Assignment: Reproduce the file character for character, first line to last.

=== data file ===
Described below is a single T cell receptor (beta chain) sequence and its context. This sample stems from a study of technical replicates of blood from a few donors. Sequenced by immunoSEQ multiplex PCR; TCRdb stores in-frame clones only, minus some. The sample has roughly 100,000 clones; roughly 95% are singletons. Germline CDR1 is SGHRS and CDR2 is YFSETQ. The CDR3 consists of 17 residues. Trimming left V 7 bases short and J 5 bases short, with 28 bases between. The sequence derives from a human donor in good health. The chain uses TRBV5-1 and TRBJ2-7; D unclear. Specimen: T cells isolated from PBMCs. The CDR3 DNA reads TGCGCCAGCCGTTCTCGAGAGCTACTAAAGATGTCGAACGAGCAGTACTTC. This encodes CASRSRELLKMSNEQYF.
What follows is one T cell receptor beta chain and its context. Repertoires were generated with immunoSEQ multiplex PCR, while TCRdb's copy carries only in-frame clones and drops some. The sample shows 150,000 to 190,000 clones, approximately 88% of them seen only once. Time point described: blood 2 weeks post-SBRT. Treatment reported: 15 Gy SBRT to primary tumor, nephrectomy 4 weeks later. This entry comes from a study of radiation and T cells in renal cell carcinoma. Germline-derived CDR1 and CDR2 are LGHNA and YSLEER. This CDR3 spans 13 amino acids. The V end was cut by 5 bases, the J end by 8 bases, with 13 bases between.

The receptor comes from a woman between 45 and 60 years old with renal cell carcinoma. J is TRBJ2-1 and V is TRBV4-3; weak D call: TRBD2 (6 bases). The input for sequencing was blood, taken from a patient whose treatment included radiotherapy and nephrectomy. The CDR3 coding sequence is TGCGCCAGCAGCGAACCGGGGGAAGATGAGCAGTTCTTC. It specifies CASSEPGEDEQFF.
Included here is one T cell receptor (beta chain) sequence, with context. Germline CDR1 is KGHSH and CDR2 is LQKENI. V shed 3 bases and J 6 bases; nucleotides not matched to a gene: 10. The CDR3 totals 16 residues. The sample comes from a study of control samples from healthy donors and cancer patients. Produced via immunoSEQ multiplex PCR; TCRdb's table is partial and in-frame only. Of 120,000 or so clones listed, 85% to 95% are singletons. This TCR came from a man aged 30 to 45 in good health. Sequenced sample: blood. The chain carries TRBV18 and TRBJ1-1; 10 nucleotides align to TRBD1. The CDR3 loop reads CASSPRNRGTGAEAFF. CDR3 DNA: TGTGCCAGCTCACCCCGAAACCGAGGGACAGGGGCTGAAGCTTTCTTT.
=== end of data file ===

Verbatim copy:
Described below is a single T cell receptor (beta chain) sequence and its context. This sample stems from a study of technical replicates of blood from a few donors. Sequenced by immunoSEQ multiplex PCR; TCRdb stores in-frame clones only, minus some. The sample has roughly 100,000 clones; roughly 95% are singletons. Germline CDR1 is SGHRS and CDR2 is YFSETQ. The CDR3 consists of 17 residues. Trimming left V 7 bases short and J 5 bases short, with 28 bases between. The sequence derives from a human donor in good health. The chain uses TRBV5-1 and TRBJ2-7; D unclear. Specimen: T cells isolated from PBMCs. The CDR3 DNA reads TGCGCCAGCCGTTCTCGAGAGCTACTAAAGATGTCGAACGAGCAGTACTTC. This encodes CASRSRELLKMSNEQYF.
What follows is one T cell receptor beta chain and its context. Repertoires were generated with immunoSEQ multiplex PCR, while TCRdb's copy carries only in-frame clones and drops some. The sample shows 150,000 to 190,000 clones, approximately 88% of them seen only once. Time point described: blood 2 weeks post-SBRT. Treatment reported: 15 Gy SBRT to primary tumor, nephrectomy 4 weeks later. This entry comes from a study of radiation and T cells in renal cell carcinoma. Germline-derived CDR1 and CDR2 are LGHNA and YSLEER. This CDR3 spans 13 amino acids. The V end was cut by 5 bases, the J end by 8 bases, with 13 bases between.

The receptor comes from a woman between 45 and 60 years old with renal cell carcinoma. J is TRBJ2-1 and V is TRBV4-3; weak D call: TRBD2 (6 bases). The input for sequencing was blood, taken from a patient whose treatment included radiotherapy and nephrectomy. The CDR3 coding sequence is TGCGCCAGCAGCGAACCGGGGGAAGATGAGCAGTTCTTC. It specifies CASSEPGEDEQFF.
Included here is one T cell receptor (beta chain) sequence, with context. Germline CDR1 is KGHSH and CDR2 is LQKENI. V shed 3 bases and J 6 bases; nucleotides not matched to a gene: 10. The CDR3 totals 16 residues. The sample comes from a study of control samples from healthy donors and cancer patients. Produced via immunoSEQ multiplex PCR; TCRdb's table is partial and in-frame only. Of 120,000 or so clones listed, 85% to 95% are singletons. This TCR came from a man aged 30 to 45 in good health. Sequenced sample: blood. The chain carries TRBV18 and TRBJ1-1; 10 nucleotides align to TRBD1. The CDR3 loop reads CASSPRNRGTGAEAFF. CDR3 DNA: TGTGCCAGCTCACCCCGAAACCGAGGGACAGGGGCTGAAGCTTTCTTT.